The screenplay for The Show (1927) was written by frequent Browning collaborator Waldemer Young (with uncredited help from Browning). It is (very loosely) based on Charles Tenney Jackson’s novel, “The Day of Souls.” Originally titled “Cock O’ the Walk”, The Show is one of the most bizarre productions to emerge from silent cinema, nearly on par with the director’s The Unknown from the same year.
John Gilbert plays Cock Robin, the ballyhoo man at the Palace of Illusions. A frequent Browning trademark is a character with the name of an animal and Gilbert’s Robin is a proud Cock indeed, both in character and in the actor playing the character. The Show amounted to punishment for star Gilbert who had made what turned out to be a fatal error. When co-star and fiancee Greta Garbo failed to show up at their planned wedding, Gilbert was left humiliated at the alter when boss Louis B. Mayer made a rather loud derogatory remark for all to hear. Gilbert responded by thrashing Mayer. Mayer swore revenge, vowing to destroy Gilbert’s career, regardless of cost (at the time Gilbert was the highest paid star in Hollywood). Mayer’s revenge began here and climaxed with the coming of sound when Mayer reportedly had sound recording manipulated in order to wreck Gilbert’s voice and career. Whether Mayer’s tinkering with Gilbert’s voice is legendary or not, Mayer did intentionally set out to give Gilbert increasingly unflattering roles and the consequences were devastating for Gilbert. Having fallen so far, so fast, Gilbert took to excessive drink. He actually had a fine voice and starred in a few sound films, including Tod Browning’s Fast Workers (1933) and with Garbo in Queen Christina (1933. She insisted on Gilbert, over Mayer’s strenuous objections). Gilbert died forgotten at 37 in 1936, and became the inspiration for the Norman Maine character in a Star is Born (1937). The Show was the first film after Gilbert’s aborted wedding incident and instead of playing his usual role of swashbuckling matinee idol, Gilbert is cast as a cocky lecher.
Cock Robin is the barker for a Hungarian carnival, dazzling the ladies and bilking them of their hard earned silver. He issues patrons in with the ticket collecting help of The Living Hand of Cleopatra, who is a disembodied hand, something akin to Thing from Addams Family. Among Cock’s unholy trio of mutilated below the waist attractions is Zela, the Half Lady. “Believe me boys, there is no cold feet here to bother you!” Zela is followed by Arachnadia! The Human Spider! , a heavily mascaraed disembodied head in a web (the enigmatic Edna Tichenor, Lon Chaney’s nocturnal Goth companion Luna in London After Midnight-1927) and Neptuna, Queen of the Mermaids! who inspires the divers to “go down deep!”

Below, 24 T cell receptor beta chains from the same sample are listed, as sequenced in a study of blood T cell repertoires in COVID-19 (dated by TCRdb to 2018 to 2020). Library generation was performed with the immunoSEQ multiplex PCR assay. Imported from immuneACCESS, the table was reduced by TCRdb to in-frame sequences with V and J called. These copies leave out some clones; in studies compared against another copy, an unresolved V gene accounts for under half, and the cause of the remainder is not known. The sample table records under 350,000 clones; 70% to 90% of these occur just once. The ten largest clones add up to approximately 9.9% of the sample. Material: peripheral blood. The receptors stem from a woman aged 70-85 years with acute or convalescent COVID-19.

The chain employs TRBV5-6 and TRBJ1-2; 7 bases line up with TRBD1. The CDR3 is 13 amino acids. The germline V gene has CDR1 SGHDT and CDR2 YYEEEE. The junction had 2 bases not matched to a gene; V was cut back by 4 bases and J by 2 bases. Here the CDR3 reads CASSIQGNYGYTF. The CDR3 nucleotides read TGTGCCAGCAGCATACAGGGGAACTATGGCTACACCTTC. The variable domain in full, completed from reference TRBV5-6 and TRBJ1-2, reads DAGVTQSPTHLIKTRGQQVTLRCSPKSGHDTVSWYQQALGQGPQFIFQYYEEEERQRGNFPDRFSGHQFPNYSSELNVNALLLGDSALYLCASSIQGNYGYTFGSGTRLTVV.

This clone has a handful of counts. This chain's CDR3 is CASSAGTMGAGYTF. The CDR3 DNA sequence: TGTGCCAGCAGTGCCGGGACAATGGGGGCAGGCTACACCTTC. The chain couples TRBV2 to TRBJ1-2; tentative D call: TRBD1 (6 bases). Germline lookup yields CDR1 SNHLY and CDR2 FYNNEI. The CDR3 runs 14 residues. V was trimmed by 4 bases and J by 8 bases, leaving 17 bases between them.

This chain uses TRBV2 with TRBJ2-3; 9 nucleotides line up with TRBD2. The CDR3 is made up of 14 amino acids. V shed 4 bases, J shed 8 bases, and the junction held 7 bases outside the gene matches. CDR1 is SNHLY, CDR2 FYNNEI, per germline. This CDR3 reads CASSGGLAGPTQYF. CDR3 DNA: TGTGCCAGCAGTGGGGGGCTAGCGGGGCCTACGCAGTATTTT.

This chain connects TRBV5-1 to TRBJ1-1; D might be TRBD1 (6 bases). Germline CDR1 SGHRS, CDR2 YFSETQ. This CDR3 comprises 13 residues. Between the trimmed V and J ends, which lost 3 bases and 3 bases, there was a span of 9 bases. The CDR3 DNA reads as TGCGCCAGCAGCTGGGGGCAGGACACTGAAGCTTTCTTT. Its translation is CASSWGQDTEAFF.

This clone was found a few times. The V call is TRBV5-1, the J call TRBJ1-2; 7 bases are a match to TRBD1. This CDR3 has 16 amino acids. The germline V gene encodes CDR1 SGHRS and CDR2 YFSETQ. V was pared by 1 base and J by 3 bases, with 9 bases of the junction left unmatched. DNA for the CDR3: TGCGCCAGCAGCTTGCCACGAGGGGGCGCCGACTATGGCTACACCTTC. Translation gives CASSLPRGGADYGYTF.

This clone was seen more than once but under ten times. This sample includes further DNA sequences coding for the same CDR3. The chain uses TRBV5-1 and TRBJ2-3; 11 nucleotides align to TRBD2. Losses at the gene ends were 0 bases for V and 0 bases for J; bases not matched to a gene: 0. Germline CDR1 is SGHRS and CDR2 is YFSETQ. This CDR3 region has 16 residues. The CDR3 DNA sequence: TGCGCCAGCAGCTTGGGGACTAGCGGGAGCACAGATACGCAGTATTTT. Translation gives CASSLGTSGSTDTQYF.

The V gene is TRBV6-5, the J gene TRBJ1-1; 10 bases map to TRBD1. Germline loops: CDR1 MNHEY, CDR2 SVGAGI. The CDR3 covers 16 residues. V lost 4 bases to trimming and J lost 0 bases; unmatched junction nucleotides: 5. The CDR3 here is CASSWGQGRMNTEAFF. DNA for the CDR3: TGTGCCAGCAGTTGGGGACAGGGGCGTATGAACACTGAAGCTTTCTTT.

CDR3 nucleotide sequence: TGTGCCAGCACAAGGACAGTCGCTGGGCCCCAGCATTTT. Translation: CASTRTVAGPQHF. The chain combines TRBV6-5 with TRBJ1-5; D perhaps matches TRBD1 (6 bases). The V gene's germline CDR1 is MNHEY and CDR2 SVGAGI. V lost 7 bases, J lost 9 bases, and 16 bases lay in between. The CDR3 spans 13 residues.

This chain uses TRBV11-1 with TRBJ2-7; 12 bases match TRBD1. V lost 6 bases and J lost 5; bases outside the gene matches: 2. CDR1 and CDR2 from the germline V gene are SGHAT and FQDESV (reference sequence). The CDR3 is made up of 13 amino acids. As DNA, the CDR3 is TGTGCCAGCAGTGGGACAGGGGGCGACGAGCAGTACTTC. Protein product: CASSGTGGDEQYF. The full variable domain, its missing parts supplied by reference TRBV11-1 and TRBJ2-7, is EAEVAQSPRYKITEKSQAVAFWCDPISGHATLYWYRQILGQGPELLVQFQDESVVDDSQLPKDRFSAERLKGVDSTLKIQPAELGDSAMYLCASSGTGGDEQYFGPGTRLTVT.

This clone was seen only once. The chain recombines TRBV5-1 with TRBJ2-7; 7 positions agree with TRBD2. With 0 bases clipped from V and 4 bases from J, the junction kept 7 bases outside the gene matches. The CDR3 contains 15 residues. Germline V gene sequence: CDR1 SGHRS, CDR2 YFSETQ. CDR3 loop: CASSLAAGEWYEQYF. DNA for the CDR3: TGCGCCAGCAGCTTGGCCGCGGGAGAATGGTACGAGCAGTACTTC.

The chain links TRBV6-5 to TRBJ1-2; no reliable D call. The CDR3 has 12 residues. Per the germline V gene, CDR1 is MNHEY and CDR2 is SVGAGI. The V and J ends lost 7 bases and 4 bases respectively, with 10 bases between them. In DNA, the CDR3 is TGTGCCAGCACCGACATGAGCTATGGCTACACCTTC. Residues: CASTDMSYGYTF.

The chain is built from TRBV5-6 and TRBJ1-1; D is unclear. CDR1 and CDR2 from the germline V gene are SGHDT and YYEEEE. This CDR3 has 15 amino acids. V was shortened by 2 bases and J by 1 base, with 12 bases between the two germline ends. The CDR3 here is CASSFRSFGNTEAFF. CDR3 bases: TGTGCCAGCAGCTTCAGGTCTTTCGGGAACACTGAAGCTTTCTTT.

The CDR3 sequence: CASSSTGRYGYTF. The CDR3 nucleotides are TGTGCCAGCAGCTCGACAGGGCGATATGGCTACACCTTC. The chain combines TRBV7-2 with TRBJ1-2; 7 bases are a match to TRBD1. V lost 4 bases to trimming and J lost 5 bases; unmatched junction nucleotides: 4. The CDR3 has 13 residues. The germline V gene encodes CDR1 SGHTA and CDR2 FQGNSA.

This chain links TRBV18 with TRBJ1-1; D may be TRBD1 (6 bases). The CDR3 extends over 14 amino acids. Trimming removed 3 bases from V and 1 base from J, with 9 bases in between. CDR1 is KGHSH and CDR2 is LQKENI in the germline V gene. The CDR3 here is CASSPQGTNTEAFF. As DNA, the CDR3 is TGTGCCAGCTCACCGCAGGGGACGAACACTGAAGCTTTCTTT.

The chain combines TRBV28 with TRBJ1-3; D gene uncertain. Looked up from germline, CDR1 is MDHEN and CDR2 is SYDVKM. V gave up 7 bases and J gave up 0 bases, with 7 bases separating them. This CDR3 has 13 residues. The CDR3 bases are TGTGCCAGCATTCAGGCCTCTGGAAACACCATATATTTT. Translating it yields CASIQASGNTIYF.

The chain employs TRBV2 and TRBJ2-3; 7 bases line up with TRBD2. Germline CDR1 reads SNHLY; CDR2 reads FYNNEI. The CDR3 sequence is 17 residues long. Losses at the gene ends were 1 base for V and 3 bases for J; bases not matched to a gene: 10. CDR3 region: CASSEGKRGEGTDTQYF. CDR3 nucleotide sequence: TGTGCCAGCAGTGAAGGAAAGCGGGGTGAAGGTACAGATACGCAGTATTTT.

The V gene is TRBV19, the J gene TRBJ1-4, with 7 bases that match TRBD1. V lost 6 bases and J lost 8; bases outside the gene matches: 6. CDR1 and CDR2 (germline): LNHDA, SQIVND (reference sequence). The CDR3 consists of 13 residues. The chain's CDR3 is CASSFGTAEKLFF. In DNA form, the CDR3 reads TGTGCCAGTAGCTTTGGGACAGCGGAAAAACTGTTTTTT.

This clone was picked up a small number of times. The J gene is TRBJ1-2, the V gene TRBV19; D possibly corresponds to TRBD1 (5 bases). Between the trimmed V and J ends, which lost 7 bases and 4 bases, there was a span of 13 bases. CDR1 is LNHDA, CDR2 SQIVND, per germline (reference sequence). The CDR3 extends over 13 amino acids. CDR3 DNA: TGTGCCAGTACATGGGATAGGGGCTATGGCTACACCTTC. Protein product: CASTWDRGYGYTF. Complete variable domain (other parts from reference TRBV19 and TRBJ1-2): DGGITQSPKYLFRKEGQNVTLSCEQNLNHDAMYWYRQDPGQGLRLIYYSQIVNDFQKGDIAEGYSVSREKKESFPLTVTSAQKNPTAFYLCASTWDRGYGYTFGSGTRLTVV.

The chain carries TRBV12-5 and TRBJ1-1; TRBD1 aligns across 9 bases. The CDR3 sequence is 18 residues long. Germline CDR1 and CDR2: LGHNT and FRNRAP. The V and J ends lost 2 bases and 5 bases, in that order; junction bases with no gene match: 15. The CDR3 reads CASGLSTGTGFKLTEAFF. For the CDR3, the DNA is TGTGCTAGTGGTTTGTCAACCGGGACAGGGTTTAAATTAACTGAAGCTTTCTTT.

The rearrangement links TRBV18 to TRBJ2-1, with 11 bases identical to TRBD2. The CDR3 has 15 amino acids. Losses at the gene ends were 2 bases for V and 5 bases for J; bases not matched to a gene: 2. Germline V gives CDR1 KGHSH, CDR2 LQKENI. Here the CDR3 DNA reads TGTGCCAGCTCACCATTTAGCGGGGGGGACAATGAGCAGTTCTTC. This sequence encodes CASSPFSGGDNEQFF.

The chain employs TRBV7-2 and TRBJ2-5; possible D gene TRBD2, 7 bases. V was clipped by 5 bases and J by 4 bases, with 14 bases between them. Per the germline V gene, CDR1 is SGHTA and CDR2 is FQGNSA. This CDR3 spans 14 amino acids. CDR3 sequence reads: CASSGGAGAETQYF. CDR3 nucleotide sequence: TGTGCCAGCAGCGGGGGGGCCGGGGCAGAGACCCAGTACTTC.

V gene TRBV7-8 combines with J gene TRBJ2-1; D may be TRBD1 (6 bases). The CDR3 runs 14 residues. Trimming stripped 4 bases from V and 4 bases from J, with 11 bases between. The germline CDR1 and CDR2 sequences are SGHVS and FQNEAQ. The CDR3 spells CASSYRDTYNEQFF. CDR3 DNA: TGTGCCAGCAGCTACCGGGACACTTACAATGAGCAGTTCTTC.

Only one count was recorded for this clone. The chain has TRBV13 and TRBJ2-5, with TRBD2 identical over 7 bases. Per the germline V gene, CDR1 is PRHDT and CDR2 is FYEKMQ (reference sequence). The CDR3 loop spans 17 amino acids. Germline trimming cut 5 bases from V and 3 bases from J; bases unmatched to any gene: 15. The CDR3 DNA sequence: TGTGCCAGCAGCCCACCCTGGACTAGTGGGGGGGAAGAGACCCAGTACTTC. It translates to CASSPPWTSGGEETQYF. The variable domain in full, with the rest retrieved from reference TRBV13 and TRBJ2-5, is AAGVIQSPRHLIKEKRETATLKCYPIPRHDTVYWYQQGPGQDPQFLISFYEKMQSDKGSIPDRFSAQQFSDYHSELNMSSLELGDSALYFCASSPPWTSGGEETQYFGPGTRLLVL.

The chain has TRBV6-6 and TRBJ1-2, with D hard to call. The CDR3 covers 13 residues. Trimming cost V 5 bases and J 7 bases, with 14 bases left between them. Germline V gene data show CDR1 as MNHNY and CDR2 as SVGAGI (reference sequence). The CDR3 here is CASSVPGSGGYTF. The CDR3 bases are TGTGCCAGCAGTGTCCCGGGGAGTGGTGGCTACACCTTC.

Next up is a reenactment of Salome’s Dance of the Seven Veils. Browning brings the ante up well past the likes of Oscar Wilde. Cock disappears behind a door and re-emerges as the bearded John the Baptist. This is another frequent Browning theme; a character, via a door, is transformed into a new characterization and transported into a new world. Awaiting is Salome (Renee Adoree who became an instant sex symbol when she starred with Gilbert in the monster hit The Big Parade-1925. Like Gilbert, Adoree tragically died in her mid thirties). Salome demands the head of the Baptist from Herrod. Via a trap door and fake sword, the head of Cock’s Baptist is severed but still living, at least enough to react to Salome’s planted big wet kiss on the lips.
Behind the act, Salome and Cock have a broken relationship. She is currently mistress to the nefarious and extremely jealous The Greek (Lionel Barrymore) while Cock is attempting to latch onto Lena (Gertrude Short), the daughter of a wealthy shepherding merchant. The Greek may have a jealous streak, but so does Salome who shoves Cock flirting Spider baby Edna aside, telling her “Away from him. You’re freaks, not vampires!”
The Cock gets blamed for the murder of Lena’s daddy after Salome tells Lena that Cock is a hedonist opportunist. The real murderer is none other than The Greek who, aware of the continued chemistry between Cock and Salome, plans to give Cock a disembodied head for real. In the arena of sexual resentment The Greek gets his comeuppance via the animal kingdom (repeat Browning theme number five, or six, if still counting). This time the catalyst for revenge is none other than a poisonous iguana in a closet!
Unfortunately, The Show is somewhat flawed by a saccharine finale. Cock sees the light of redemption through Salome and a selfless act. It may be high cholesterol sentiment but it’s served up in the director’s unique, devious style with the principals finding nirvana in the only place they could in a Tod Browning melodrama; on the carnival stage.